In total, 25,666 people applied for asylum in Sweden in 2017, the lowest figure since 2009, Migration Agency figures show.
This was a decrease of more than 3,000 compared to 2016, and just a seventh of the figure the previous year, when 163,000 people applied for asylum in the Nordic country.
The majority of asylum seekers who arrived last year came from Syria, Iraq, or Eritrea. And the proportion of unaccompanied minors also fell to 1,336.
The data for Sweden is in line with a recorded drop in migration to Europe as a whole. Across the continent, 2017 saw around 183,000 migrant arrivals, according to the International Organization for Migration. This is half the figure of the previous year, and the lowest number in four years.
Since the peak in arrivals in 2015, the agency has reached decisions on 200,000 asylum cases, and it reached its target for 2017 despite reductions in staff numbers announced last autumn. Of those who received their decisions last year, 56 percent had their request for asylum approved.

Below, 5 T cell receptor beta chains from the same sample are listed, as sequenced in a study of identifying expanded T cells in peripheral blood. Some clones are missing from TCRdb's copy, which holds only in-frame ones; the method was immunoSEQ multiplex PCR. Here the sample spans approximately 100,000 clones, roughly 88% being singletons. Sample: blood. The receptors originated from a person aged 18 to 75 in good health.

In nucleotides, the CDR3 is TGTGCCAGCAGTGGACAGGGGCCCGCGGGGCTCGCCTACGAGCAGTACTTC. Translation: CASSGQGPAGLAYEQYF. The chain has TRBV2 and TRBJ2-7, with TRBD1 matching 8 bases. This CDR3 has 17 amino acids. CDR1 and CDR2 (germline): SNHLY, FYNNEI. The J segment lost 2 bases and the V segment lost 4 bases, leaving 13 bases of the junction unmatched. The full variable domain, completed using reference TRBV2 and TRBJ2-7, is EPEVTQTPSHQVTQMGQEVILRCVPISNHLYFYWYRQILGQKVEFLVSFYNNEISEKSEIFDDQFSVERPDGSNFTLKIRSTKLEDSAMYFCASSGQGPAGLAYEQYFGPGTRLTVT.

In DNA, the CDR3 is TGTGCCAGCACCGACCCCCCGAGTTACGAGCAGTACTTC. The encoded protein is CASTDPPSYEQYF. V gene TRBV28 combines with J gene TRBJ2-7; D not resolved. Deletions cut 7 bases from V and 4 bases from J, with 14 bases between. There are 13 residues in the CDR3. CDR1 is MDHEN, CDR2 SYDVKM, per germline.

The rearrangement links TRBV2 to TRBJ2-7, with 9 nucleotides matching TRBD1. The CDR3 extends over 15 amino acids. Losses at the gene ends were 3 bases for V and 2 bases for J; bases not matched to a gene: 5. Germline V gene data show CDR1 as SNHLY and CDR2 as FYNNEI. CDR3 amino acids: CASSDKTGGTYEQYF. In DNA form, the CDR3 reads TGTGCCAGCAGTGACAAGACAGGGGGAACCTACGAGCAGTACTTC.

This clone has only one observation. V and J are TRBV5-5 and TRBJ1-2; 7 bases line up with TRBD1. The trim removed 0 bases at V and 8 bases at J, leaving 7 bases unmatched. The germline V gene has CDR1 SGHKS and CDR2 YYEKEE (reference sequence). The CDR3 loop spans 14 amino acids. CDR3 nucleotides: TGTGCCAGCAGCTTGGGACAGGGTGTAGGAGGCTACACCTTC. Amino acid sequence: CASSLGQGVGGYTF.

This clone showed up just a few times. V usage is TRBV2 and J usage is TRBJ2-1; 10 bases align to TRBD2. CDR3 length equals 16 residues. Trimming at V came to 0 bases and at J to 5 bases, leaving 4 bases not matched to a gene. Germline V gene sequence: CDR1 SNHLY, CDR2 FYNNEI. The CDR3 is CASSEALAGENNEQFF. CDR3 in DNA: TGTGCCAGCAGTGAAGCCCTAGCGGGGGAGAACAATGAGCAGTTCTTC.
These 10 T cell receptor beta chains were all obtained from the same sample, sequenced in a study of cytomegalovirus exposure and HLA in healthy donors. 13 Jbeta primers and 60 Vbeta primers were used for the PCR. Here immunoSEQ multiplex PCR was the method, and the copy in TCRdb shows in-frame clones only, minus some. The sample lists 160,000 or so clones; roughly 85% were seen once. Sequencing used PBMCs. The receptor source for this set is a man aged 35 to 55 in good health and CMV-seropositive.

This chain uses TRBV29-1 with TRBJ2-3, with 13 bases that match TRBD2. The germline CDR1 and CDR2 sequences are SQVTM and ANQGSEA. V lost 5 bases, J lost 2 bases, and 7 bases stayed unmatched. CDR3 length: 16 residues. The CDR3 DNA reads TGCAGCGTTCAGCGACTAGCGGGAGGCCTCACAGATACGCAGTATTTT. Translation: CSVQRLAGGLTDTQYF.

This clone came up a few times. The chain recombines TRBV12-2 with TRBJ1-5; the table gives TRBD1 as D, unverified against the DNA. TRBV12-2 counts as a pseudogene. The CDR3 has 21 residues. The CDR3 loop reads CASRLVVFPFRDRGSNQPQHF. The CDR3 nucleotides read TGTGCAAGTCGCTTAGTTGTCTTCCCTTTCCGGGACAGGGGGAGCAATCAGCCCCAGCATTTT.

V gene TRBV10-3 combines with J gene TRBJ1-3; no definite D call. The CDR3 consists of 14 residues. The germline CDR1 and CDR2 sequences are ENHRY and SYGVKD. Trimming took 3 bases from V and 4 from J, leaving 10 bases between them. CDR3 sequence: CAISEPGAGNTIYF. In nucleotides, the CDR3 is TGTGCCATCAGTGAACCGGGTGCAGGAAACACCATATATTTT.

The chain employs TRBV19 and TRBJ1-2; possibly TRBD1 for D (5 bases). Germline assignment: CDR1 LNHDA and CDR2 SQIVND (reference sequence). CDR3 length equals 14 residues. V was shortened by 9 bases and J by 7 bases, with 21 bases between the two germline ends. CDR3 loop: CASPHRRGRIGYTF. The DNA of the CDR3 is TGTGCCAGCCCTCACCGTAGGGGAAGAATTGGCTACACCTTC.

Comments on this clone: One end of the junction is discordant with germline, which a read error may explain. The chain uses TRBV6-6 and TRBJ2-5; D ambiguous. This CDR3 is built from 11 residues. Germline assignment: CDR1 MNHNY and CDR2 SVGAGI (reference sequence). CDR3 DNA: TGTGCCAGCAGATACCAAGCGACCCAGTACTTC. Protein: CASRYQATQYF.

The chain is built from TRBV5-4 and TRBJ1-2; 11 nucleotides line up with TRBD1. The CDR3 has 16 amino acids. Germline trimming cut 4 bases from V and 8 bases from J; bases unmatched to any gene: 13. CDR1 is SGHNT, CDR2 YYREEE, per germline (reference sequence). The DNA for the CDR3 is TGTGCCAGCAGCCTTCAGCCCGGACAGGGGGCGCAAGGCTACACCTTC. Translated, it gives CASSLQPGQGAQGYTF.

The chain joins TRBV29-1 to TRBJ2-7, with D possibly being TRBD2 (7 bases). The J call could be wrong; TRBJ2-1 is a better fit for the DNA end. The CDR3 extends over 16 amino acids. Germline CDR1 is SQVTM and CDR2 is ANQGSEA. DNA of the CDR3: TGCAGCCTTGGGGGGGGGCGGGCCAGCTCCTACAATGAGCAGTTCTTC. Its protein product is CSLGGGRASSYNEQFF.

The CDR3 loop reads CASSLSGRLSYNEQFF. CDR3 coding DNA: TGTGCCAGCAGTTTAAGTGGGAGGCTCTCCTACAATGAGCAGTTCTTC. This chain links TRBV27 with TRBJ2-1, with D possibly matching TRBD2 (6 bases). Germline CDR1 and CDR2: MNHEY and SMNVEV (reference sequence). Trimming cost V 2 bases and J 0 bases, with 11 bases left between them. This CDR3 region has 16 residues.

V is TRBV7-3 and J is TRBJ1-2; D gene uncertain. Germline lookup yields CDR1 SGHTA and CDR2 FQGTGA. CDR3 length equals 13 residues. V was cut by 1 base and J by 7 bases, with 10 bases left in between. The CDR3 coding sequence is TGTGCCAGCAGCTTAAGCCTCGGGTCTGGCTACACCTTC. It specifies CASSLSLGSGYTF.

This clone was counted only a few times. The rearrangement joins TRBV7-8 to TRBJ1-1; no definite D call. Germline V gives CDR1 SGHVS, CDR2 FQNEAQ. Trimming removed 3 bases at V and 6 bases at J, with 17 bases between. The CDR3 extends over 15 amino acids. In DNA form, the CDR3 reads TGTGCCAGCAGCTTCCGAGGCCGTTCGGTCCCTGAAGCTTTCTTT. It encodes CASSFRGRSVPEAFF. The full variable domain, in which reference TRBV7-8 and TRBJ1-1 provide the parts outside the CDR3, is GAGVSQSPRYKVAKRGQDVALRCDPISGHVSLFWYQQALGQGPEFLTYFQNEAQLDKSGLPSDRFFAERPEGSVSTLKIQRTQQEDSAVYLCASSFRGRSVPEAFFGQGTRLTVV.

A significant proportion of the workload in 2017 came from clearing the backlog in asylum applications from unaccompanied minors, and the agency resolved 18,000 such cases, having set itself a target of 17,000.
Decisions in these cases have been slowed down by controversy over the accuracy of ages supplied by some of the asylum seekers, and the introduction last year of medical age assessment tests.
“We managed it thanks to great effort from our employees. I regret the waiting times for those who applied, but we've now broken a negative trend,” Swedish Migration Agency General Director Mikael Ribbenvik said in a statement.
Around 2,600 further applications from unaccompanied minors are still awaiting a decision; in the majority of these cases, the Migration Agency is awaiting the results of medical tests or other paperwork.